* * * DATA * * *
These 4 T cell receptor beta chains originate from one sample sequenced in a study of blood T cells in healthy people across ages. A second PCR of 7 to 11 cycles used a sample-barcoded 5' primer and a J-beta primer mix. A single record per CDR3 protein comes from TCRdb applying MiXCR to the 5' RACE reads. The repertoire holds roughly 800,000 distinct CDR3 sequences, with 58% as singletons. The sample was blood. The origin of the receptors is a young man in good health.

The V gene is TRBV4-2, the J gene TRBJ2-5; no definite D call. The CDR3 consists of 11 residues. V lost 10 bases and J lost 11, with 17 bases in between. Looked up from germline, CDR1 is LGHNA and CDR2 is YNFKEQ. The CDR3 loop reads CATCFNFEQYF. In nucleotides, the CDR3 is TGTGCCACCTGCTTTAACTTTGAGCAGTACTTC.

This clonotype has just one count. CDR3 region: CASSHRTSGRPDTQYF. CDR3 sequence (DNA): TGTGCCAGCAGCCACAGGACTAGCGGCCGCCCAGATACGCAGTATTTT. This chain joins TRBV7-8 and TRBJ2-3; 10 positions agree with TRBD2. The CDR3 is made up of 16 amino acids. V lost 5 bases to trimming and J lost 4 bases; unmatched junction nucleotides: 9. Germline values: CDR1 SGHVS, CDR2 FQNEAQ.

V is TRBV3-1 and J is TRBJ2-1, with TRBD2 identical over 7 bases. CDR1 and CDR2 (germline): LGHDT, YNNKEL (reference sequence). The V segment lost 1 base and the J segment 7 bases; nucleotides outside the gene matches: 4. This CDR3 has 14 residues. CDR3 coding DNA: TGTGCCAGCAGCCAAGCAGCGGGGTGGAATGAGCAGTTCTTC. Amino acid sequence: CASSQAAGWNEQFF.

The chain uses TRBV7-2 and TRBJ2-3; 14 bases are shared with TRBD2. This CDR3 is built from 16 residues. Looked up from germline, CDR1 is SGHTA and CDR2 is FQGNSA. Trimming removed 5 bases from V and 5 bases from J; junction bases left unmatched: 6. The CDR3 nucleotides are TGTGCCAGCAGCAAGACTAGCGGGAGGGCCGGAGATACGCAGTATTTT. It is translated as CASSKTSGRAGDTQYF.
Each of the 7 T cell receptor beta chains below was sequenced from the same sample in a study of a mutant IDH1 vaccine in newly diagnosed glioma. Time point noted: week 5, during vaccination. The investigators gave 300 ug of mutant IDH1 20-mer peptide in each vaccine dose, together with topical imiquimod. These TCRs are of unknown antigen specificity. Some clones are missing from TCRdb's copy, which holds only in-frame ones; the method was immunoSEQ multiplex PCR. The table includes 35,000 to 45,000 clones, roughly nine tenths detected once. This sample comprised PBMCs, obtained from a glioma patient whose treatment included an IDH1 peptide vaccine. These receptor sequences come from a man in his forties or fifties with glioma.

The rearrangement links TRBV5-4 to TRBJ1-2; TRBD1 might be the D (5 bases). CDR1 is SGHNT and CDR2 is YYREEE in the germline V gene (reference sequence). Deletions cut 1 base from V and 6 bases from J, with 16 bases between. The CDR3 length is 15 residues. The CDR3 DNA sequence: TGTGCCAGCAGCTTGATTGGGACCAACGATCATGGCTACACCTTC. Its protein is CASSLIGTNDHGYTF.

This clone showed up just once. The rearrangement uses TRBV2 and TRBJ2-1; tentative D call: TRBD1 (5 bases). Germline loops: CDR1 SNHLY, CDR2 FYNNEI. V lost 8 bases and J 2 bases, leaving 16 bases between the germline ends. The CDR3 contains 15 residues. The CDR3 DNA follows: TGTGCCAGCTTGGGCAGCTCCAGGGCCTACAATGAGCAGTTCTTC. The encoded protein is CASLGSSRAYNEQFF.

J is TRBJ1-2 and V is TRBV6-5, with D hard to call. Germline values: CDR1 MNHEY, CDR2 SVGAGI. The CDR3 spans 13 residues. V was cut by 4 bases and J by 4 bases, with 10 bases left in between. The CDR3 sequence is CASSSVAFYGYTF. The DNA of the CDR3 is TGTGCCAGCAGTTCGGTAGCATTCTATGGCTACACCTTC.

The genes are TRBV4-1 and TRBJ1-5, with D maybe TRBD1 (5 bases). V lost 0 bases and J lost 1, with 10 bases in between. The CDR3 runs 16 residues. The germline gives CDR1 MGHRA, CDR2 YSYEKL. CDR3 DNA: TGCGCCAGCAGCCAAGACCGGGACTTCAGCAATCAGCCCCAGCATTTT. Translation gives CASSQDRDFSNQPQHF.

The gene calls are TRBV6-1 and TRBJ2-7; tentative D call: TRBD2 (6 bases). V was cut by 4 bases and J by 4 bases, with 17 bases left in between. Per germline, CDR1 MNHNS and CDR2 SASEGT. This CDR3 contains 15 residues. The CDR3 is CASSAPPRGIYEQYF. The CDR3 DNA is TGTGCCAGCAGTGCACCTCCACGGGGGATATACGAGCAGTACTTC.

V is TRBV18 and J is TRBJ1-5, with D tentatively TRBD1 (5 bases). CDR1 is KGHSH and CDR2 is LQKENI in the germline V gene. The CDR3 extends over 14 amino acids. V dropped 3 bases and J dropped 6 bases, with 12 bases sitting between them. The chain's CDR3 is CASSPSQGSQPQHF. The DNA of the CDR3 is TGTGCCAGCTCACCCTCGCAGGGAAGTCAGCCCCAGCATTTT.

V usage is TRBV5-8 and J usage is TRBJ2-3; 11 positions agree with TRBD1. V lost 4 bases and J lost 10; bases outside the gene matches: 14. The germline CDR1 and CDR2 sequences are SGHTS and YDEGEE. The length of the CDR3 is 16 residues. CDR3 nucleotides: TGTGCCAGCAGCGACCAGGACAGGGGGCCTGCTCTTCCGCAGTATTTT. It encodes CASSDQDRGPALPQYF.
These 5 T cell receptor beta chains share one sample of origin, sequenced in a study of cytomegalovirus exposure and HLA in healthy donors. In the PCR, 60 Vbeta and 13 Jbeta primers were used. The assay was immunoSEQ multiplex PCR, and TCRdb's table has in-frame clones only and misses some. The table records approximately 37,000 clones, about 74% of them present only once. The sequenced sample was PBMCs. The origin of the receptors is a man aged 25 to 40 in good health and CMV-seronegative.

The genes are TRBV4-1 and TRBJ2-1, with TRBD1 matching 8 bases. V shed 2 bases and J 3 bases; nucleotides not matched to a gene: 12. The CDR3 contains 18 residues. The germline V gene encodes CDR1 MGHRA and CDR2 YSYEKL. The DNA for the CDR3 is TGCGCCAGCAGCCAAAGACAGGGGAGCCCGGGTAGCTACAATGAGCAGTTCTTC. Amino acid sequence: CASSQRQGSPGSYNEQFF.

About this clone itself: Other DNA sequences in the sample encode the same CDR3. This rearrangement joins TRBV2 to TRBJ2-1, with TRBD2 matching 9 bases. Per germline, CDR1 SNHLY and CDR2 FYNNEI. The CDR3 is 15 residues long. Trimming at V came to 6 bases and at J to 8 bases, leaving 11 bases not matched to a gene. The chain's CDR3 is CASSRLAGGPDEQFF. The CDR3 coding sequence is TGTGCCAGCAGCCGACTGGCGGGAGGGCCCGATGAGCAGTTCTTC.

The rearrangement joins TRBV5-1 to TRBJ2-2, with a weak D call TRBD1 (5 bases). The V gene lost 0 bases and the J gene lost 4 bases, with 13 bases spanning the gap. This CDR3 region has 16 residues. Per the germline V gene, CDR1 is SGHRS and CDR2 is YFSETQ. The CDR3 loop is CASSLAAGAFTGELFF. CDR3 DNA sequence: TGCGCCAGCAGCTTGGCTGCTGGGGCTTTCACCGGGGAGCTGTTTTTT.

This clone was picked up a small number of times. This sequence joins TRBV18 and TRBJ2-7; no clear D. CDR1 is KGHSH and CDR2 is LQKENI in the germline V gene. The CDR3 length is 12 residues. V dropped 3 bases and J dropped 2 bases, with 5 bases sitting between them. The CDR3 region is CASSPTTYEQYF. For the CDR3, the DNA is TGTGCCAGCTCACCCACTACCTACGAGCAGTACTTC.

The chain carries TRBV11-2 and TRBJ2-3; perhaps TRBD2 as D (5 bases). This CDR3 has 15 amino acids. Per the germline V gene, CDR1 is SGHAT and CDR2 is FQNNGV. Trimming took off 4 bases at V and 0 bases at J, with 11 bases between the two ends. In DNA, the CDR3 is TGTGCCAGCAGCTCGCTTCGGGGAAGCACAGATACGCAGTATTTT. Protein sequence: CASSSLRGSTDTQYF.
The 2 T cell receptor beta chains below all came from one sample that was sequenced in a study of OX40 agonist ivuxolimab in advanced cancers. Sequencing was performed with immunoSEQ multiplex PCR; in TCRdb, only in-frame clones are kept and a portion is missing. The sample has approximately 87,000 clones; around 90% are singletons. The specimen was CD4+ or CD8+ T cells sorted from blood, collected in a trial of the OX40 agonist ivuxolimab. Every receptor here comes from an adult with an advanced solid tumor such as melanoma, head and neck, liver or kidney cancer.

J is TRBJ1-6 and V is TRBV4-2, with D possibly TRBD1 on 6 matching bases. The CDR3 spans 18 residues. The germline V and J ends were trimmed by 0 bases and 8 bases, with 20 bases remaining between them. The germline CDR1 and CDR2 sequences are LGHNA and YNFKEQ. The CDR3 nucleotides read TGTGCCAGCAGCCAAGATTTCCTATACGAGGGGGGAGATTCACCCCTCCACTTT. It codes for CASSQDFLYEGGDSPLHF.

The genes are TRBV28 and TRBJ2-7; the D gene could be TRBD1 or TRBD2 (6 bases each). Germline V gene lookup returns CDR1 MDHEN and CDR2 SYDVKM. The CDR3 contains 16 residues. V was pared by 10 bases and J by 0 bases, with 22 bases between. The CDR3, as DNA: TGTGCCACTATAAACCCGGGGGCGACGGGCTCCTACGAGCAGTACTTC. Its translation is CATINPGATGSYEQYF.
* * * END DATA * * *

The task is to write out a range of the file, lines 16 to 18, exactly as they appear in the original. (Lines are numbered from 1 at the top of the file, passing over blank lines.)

About this clone itself: Other DNA sequences in the sample encode the same CDR3. This rearrangement joins TRBV2 to TRBJ2-1, with TRBD2 matching 9 bases. Per germline, CDR1 SNHLY and CDR2 FYNNEI. The CDR3 is 15 residues long. Trimming at V came to 6 bases and at J to 8 bases, leaving 11 bases not matched to a gene. The chain's CDR3 is CASSRLAGGPDEQFF. The CDR3 coding sequence is TGTGCCAGCAGCCGACTGGCGGGAGGGCCCGATGAGCAGTTCTTC.

The rearrangement joins TRBV5-1 to TRBJ2-2, with a weak D call TRBD1 (5 bases). The V gene lost 0 bases and the J gene lost 4 bases, with 13 bases spanning the gap. This CDR3 region has 16 residues. Per the germline V gene, CDR1 is SGHRS and CDR2 is YFSETQ. The CDR3 loop is CASSLAAGAFTGELFF. CDR3 DNA sequence: TGCGCCAGCAGCTTGGCTGCTGGGGCTTTCACCGGGGAGCTGTTTTTT.

This clone was picked up a small number of times. This sequence joins TRBV18 and TRBJ2-7; no clear D. CDR1 is KGHSH and CDR2 is LQKENI in the germline V gene. The CDR3 length is 12 residues. V dropped 3 bases and J dropped 2 bases, with 5 bases sitting between them. The CDR3 region is CASSPTTYEQYF. For the CDR3, the DNA is TGTGCCAGCTCACCCACTACCTACGAGCAGTACTTC.